Man signing a contract when buying a new houseEarnest money is a good faith deposit held in escrow ranging from as little as 1-2% up to 10% of the home’s sales price, depending on the competitiveness of the market. This is the money a homebuyer pays the seller when entering into a home sale contract, taking the home off the market while allowing the buyers a specified period of time to close.

Before entering into a home sale contract, it’s helpful to understand the earnest money deposit.

About the Earnest Money Deposit

The earnest money deposit is paid to the seller and represents the buyer’s good faith to buy their home. This helps sellers avoid wasting time with buyers who may not be fully committed to going through with the purchase.

Earnest money is not a legal requirement to purchase a home in the U.S. While you’re not legally obligated to include earnest money, it’s especially important in competitive real estate markets. When multiple buyers are making offers on the same property, an earnest money deposit is a good way to stand out as a serious buyer.

In more competitive real estate markets, sellers may require earnest money from buyers. While the typical earnest money payment is around 1% of the total buying price for the home, buyers are sometimes asked for as much as 5%. However, some sellers may ask for up to 10%, though this is rare.

Earnest money is not always calculated as a percentage. A flat rate may be requested instead, unrelated to the cost of the home. Typically, the requested payment ranges from $1,000-$5,000, but it may be much higher for properties in more competitive markets.

Holding Earnest Money in Escrow

The full earnest money amount is paid into an escrow account that is held by the seller’s broker, escrow company, legal representative, or title agent. At closing, the earnest money deposit will be used as specified in the agreement. If the sale of the home falls through, the earnest money may, or may not, be returned to the buyer, depending upon the specifics of the agreement.

Escrow is the safest way to hold the earnest money deposit. Through an escrow agreement, the deposit may be refunded to the buyer based on the terms of the agreement. However, if the payment is made directly to the seller, the buyer may have difficulty getting a refund, especially if the deposit money has been spent.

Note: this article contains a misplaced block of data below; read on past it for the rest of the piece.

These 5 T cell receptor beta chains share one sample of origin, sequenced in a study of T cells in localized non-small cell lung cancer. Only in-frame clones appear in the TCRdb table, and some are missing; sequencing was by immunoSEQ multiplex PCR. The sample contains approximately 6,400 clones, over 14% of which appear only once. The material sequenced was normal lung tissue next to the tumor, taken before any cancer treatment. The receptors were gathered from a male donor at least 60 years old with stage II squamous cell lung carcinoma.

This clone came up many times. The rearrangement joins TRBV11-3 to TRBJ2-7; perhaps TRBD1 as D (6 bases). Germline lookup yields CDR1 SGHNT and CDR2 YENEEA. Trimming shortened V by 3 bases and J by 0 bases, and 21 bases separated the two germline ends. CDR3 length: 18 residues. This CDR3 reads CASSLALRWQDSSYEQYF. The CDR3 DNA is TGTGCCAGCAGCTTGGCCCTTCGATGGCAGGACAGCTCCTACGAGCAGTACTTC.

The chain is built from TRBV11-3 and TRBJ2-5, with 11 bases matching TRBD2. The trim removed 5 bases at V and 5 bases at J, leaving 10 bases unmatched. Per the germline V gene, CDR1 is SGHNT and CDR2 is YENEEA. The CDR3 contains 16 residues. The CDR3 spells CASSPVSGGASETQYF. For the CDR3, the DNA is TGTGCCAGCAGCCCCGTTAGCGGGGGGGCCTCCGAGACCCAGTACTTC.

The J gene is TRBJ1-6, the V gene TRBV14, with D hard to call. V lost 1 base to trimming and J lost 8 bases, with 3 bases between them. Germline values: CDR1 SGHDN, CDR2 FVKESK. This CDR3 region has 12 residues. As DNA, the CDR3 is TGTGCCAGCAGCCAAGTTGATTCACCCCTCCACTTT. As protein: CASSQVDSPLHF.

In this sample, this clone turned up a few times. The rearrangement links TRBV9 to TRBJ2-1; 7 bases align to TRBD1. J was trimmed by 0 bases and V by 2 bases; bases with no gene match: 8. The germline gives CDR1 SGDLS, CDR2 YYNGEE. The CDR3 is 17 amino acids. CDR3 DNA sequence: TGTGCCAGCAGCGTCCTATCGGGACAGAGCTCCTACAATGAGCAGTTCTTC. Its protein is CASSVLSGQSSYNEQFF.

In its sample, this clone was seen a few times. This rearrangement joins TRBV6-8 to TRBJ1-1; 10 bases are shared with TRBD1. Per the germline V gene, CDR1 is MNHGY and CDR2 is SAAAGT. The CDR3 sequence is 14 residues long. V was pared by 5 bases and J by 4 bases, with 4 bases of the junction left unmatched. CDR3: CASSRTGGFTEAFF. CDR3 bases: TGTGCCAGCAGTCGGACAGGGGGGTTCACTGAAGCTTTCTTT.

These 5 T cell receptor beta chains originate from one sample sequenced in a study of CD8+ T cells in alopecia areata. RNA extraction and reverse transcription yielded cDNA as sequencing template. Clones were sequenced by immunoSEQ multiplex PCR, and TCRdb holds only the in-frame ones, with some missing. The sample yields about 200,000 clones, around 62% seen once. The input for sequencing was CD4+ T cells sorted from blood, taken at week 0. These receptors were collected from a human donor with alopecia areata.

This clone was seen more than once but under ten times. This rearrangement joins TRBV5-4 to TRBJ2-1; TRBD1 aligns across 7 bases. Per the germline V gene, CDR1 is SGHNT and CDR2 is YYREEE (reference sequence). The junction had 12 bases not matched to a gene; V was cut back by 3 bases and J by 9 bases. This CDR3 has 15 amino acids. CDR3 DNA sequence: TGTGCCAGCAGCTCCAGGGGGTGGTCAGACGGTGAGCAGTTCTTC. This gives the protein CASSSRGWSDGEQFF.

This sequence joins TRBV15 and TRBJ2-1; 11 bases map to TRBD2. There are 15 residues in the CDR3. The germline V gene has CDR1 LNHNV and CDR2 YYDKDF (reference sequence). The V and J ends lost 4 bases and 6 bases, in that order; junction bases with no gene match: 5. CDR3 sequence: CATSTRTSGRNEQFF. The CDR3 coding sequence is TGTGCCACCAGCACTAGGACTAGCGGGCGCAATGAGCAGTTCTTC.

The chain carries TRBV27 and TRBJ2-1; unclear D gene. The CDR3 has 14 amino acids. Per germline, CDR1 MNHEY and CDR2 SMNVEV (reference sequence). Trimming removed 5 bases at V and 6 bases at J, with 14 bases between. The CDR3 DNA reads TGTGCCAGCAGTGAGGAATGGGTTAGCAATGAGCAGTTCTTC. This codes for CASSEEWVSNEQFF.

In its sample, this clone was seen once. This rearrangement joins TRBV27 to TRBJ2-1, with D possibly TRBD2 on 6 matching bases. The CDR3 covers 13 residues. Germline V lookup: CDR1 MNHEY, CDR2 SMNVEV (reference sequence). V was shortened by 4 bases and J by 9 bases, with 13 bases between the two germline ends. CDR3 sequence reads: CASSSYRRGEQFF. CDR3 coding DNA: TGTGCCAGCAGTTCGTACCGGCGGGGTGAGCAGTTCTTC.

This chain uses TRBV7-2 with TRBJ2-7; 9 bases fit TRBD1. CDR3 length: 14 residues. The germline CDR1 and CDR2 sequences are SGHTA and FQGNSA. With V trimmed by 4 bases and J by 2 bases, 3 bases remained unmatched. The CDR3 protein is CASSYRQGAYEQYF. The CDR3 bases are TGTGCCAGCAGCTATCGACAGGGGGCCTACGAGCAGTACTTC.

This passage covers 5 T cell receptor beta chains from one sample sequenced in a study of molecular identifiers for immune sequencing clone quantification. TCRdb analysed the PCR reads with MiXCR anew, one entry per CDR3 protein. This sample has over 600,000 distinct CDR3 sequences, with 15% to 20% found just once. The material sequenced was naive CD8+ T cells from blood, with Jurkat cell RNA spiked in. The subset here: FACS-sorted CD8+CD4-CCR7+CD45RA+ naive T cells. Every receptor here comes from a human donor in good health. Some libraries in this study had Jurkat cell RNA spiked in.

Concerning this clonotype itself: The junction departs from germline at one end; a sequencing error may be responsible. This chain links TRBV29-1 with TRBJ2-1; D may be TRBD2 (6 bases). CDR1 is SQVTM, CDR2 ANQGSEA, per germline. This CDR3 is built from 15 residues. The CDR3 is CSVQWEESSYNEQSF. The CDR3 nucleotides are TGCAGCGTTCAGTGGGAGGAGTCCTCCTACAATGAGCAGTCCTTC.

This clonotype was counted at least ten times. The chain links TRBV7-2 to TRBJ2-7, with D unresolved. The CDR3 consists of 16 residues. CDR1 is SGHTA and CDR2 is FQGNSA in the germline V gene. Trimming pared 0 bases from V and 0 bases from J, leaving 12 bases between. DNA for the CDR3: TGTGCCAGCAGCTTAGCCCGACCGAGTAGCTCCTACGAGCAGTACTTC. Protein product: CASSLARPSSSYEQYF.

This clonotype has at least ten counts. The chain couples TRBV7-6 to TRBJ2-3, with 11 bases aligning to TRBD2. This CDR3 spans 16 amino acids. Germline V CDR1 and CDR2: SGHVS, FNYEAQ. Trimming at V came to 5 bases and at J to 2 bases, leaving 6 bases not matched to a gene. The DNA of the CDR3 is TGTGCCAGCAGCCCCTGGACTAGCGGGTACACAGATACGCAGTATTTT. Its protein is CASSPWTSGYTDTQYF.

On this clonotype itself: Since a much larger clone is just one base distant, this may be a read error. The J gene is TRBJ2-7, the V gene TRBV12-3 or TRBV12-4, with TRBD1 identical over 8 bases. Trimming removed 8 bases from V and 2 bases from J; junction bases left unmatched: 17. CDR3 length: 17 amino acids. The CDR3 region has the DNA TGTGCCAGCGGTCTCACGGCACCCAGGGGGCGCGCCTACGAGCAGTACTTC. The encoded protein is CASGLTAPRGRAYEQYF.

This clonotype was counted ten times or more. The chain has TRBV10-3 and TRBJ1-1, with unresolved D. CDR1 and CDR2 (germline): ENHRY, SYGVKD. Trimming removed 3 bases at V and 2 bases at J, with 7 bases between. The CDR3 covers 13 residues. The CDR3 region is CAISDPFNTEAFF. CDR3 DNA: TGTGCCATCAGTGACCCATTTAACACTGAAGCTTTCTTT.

Earnest Money Contingencies

A home sale contract often contains contingencies, such as the closing date and deadlines for completing such tasks as the inspection and appraisal.

If anything should happen to make the buyer or seller withdraw from the sale, it’s helpful to have contingencies in the contract detailing how the earnest money will be handled. When conditions are not placed on the earnest money, there is a higher risk that the buyer will not be refunded the earnest money deposit if the sale falls through.

Common contingencies that warrant the refunding of the earnest money include:

  • Failure to obtain financing: Even buyers who are pre-approved and have high credit scores may sometimes be denied financing.
  • Low home appraisal value: If the home appraises at a lower value than the seller is asking, the buyer may choose to back out of the contract.
  • Unsatisfactory inspection results: If significant structural issues are found during the inspection, the buyer may choose to withdraw from the sale.

A real estate agent can assist the homebuyer in adding contingencies to the home sale contract that could result in a refund of the earnest money payment.

Earnest Money vs. Down Payment

It’s important to note that earnest money is not synonymous with the down payment paid on a home. The home sale contract should state details on how the earnest money should be dispursed at closing. Typically, the earnest money is applied to the down payment and/or closing costs.

Marimark Realty

Marimark Realty is a full-service real estate company in Tampa, Florida. Our focus is on providing a personalized experience for both buyers and sellers of residential and commercial properties, as well as investors.

To begin the journey of purchasing or selling your home, or purchasing commercial or investment properties, contact us at your earliest convenience.